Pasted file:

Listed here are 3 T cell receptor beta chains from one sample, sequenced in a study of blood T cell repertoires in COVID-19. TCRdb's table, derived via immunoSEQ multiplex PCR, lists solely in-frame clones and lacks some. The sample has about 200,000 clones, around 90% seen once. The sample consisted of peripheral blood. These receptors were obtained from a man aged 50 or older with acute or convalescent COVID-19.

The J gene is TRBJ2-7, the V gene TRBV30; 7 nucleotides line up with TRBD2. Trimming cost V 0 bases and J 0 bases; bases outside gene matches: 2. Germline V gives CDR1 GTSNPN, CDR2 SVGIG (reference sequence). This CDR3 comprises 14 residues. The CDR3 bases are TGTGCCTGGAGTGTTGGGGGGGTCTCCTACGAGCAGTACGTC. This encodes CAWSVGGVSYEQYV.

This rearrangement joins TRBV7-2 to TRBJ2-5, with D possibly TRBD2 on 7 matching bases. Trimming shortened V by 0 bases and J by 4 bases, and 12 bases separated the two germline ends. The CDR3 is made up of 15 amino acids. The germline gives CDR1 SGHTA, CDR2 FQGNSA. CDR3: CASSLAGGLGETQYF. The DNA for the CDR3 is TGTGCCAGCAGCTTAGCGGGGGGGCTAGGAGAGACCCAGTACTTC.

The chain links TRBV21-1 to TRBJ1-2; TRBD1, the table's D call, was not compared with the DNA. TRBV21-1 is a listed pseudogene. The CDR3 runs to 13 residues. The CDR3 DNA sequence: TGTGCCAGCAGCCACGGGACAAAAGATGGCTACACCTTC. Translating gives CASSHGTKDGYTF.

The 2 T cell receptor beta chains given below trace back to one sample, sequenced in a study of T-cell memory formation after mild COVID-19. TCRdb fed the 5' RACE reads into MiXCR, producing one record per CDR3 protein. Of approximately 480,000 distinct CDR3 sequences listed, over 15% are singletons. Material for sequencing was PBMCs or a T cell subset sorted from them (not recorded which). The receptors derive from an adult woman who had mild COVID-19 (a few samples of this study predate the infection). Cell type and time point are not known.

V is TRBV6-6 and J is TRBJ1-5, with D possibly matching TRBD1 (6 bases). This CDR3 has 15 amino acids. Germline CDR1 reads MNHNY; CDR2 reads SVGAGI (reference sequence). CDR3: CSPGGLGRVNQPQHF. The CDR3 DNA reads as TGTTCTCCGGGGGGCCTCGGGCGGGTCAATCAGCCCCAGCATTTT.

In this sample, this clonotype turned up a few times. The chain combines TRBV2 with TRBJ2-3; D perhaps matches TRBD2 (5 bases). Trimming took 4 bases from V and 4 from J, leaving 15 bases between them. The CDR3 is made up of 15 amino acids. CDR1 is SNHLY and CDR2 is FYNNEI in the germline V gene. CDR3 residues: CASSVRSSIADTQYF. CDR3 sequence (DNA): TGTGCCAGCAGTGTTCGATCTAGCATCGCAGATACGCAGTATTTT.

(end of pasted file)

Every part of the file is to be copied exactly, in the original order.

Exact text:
Listed here are 3 T cell receptor beta chains from one sample, sequenced in a study of blood T cell repertoires in COVID-19. TCRdb's table, derived via immunoSEQ multiplex PCR, lists solely in-frame clones and lacks some. The sample has about 200,000 clones, around 90% seen once. The sample consisted of peripheral blood. These receptors were obtained from a man aged 50 or older with acute or convalescent COVID-19.

The J gene is TRBJ2-7, the V gene TRBV30; 7 nucleotides line up with TRBD2. Trimming cost V 0 bases and J 0 bases; bases outside gene matches: 2. Germline V gives CDR1 GTSNPN, CDR2 SVGIG (reference sequence). This CDR3 comprises 14 residues. The CDR3 bases are TGTGCCTGGAGTGTTGGGGGGGTCTCCTACGAGCAGTACGTC. This encodes CAWSVGGVSYEQYV.

This rearrangement joins TRBV7-2 to TRBJ2-5, with D possibly TRBD2 on 7 matching bases. Trimming shortened V by 0 bases and J by 4 bases, and 12 bases separated the two germline ends. The CDR3 is made up of 15 amino acids. The germline gives CDR1 SGHTA, CDR2 FQGNSA. CDR3: CASSLAGGLGETQYF. The DNA for the CDR3 is TGTGCCAGCAGCTTAGCGGGGGGGCTAGGAGAGACCCAGTACTTC.

The chain links TRBV21-1 to TRBJ1-2; TRBD1, the table's D call, was not compared with the DNA. TRBV21-1 is a listed pseudogene. The CDR3 runs to 13 residues. The CDR3 DNA sequence: TGTGCCAGCAGCCACGGGACAAAAGATGGCTACACCTTC. Translating gives CASSHGTKDGYTF.

The 2 T cell receptor beta chains given below trace back to one sample, sequenced in a study of T-cell memory formation after mild COVID-19. TCRdb fed the 5' RACE reads into MiXCR, producing one record per CDR3 protein. Of approximately 480,000 distinct CDR3 sequences listed, over 15% are singletons. Material for sequencing was PBMCs or a T cell subset sorted from them (not recorded which). The receptors derive from an adult woman who had mild COVID-19 (a few samples of this study predate the infection). Cell type and time point are not known.

V is TRBV6-6 and J is TRBJ1-5, with D possibly matching TRBD1 (6 bases). This CDR3 has 15 amino acids. Germline CDR1 reads MNHNY; CDR2 reads SVGAGI (reference sequence). CDR3: CSPGGLGRVNQPQHF. The CDR3 DNA reads as TGTTCTCCGGGGGGCCTCGGGCGGGTCAATCAGCCCCAGCATTTT.

In this sample, this clonotype turned up a few times. The chain combines TRBV2 with TRBJ2-3; D perhaps matches TRBD2 (5 bases). Trimming took 4 bases from V and 4 from J, leaving 15 bases between them. The CDR3 is made up of 15 amino acids. CDR1 is SNHLY and CDR2 is FYNNEI in the germline V gene. CDR3 residues: CASSVRSSIADTQYF. CDR3 sequence (DNA): TGTGCCAGCAGTGTTCGATCTAGCATCGCAGATACGCAGTATTTT.